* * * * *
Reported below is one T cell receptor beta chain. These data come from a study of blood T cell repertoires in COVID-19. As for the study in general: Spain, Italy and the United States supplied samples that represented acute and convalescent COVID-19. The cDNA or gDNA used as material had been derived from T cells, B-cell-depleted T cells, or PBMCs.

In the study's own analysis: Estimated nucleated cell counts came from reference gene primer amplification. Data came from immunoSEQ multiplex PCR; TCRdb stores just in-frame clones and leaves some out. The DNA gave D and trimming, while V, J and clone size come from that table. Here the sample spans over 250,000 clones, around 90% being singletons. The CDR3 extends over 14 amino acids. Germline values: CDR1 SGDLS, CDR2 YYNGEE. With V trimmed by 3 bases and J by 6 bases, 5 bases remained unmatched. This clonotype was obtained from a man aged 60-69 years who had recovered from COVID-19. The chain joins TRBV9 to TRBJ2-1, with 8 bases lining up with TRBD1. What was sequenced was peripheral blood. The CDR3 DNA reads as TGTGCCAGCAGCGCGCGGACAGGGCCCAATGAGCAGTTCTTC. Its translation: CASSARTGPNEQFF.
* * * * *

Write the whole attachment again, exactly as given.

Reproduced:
Reported below is one T cell receptor beta chain. These data come from a study of blood T cell repertoires in COVID-19. As for the study in general: Spain, Italy and the United States supplied samples that represented acute and convalescent COVID-19. The cDNA or gDNA used as material had been derived from T cells, B-cell-depleted T cells, or PBMCs.

In the study's own analysis: Estimated nucleated cell counts came from reference gene primer amplification. Data came from immunoSEQ multiplex PCR; TCRdb stores just in-frame clones and leaves some out. The DNA gave D and trimming, while V, J and clone size come from that table. Here the sample spans over 250,000 clones, around 90% being singletons. The CDR3 extends over 14 amino acids. Germline values: CDR1 SGDLS, CDR2 YYNGEE. With V trimmed by 3 bases and J by 6 bases, 5 bases remained unmatched. This clonotype was obtained from a man aged 60-69 years who had recovered from COVID-19. The chain joins TRBV9 to TRBJ2-1, with 8 bases lining up with TRBD1. What was sequenced was peripheral blood. The CDR3 DNA reads as TGTGCCAGCAGCGCGCGGACAGGGCCCAATGAGCAGTTCTTC. Its translation: CASSARTGPNEQFF.